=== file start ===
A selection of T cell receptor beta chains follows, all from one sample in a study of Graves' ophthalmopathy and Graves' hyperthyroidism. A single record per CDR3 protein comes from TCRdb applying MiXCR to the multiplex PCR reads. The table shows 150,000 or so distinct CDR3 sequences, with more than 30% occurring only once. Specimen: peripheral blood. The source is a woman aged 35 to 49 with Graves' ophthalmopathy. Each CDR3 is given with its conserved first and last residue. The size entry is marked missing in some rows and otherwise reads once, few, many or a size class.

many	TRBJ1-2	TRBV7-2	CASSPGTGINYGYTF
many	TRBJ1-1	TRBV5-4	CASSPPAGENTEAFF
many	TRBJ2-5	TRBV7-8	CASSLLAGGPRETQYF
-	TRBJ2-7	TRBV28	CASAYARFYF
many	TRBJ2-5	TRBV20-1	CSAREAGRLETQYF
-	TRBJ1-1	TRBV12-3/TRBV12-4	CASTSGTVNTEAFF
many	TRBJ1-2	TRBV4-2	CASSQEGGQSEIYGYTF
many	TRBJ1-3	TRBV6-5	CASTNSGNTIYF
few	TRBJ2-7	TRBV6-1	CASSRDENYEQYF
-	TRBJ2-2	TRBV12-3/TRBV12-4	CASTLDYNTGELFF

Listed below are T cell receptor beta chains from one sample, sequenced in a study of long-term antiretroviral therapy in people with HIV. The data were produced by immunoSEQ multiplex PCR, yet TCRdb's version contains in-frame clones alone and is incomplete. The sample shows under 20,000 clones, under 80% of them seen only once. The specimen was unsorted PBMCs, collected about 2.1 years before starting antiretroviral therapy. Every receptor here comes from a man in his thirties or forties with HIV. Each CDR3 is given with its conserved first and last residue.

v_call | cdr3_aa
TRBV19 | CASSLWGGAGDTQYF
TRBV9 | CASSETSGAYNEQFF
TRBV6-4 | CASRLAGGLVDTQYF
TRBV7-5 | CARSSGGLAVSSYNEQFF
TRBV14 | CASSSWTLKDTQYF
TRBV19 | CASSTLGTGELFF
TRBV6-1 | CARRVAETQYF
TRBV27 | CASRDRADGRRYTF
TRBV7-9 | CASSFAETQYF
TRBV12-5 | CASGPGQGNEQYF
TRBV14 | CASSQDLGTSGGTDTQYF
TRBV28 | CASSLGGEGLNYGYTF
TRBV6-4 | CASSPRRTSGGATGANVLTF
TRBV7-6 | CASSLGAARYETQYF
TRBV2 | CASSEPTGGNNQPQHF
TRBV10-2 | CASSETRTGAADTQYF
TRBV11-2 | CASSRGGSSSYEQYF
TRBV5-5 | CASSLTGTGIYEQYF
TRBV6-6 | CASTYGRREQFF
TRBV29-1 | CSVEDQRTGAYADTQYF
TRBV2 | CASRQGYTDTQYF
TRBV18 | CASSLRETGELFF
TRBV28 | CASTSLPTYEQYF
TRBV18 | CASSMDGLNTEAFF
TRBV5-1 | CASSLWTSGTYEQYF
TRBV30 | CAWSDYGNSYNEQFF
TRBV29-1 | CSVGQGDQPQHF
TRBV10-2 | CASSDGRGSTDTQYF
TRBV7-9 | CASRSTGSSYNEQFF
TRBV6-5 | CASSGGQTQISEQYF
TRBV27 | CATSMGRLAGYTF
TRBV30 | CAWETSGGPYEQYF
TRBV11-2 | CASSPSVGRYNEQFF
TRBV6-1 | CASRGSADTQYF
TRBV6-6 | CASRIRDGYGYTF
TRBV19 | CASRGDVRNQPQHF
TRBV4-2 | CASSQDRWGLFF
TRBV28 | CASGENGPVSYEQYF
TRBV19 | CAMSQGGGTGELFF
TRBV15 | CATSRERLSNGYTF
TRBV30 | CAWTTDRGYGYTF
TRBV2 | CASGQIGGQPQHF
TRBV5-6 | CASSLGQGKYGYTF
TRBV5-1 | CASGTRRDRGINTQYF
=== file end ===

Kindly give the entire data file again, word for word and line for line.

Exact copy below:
A selection of T cell receptor beta chains follows, all from one sample in a study of Graves' ophthalmopathy and Graves' hyperthyroidism. A single record per CDR3 protein comes from TCRdb applying MiXCR to the multiplex PCR reads. The table shows 150,000 or so distinct CDR3 sequences, with more than 30% occurring only once. Specimen: peripheral blood. The source is a woman aged 35 to 49 with Graves' ophthalmopathy. Each CDR3 is given with its conserved first and last residue. The size entry is marked missing in some rows and otherwise reads once, few, many or a size class.

many	TRBJ1-2	TRBV7-2	CASSPGTGINYGYTF
many	TRBJ1-1	TRBV5-4	CASSPPAGENTEAFF
many	TRBJ2-5	TRBV7-8	CASSLLAGGPRETQYF
-	TRBJ2-7	TRBV28	CASAYARFYF
many	TRBJ2-5	TRBV20-1	CSAREAGRLETQYF
-	TRBJ1-1	TRBV12-3/TRBV12-4	CASTSGTVNTEAFF
many	TRBJ1-2	TRBV4-2	CASSQEGGQSEIYGYTF
many	TRBJ1-3	TRBV6-5	CASTNSGNTIYF
few	TRBJ2-7	TRBV6-1	CASSRDENYEQYF
-	TRBJ2-2	TRBV12-3/TRBV12-4	CASTLDYNTGELFF

Listed below are T cell receptor beta chains from one sample, sequenced in a study of long-term antiretroviral therapy in people with HIV. The data were produced by immunoSEQ multiplex PCR, yet TCRdb's version contains in-frame clones alone and is incomplete. The sample shows under 20,000 clones, under 80% of them seen only once. The specimen was unsorted PBMCs, collected about 2.1 years before starting antiretroviral therapy. Every receptor here comes from a man in his thirties or forties with HIV. Each CDR3 is given with its conserved first and last residue.

v_call | cdr3_aa
TRBV19 | CASSLWGGAGDTQYF
TRBV9 | CASSETSGAYNEQFF
TRBV6-4 | CASRLAGGLVDTQYF
TRBV7-5 | CARSSGGLAVSSYNEQFF
TRBV14 | CASSSWTLKDTQYF
TRBV19 | CASSTLGTGELFF
TRBV6-1 | CARRVAETQYF
TRBV27 | CASRDRADGRRYTF
TRBV7-9 | CASSFAETQYF
TRBV12-5 | CASGPGQGNEQYF
TRBV14 | CASSQDLGTSGGTDTQYF
TRBV28 | CASSLGGEGLNYGYTF
TRBV6-4 | CASSPRRTSGGATGANVLTF
TRBV7-6 | CASSLGAARYETQYF
TRBV2 | CASSEPTGGNNQPQHF
TRBV10-2 | CASSETRTGAADTQYF
TRBV11-2 | CASSRGGSSSYEQYF
TRBV5-5 | CASSLTGTGIYEQYF
TRBV6-6 | CASTYGRREQFF
TRBV29-1 | CSVEDQRTGAYADTQYF
TRBV2 | CASRQGYTDTQYF
TRBV18 | CASSLRETGELFF
TRBV28 | CASTSLPTYEQYF
TRBV18 | CASSMDGLNTEAFF
TRBV5-1 | CASSLWTSGTYEQYF
TRBV30 | CAWSDYGNSYNEQFF
TRBV29-1 | CSVGQGDQPQHF
TRBV10-2 | CASSDGRGSTDTQYF
TRBV7-9 | CASRSTGSSYNEQFF
TRBV6-5 | CASSGGQTQISEQYF
TRBV27 | CATSMGRLAGYTF
TRBV30 | CAWETSGGPYEQYF
TRBV11-2 | CASSPSVGRYNEQFF
TRBV6-1 | CASRGSADTQYF
TRBV6-6 | CASRIRDGYGYTF
TRBV19 | CASRGDVRNQPQHF
TRBV4-2 | CASSQDRWGLFF
TRBV28 | CASGENGPVSYEQYF
TRBV19 | CAMSQGGGTGELFF
TRBV15 | CATSRERLSNGYTF
TRBV30 | CAWTTDRGYGYTF
TRBV2 | CASGQIGGQPQHF
TRBV5-6 | CASSLGQGKYGYTF
TRBV5-1 | CASGTRRDRGINTQYF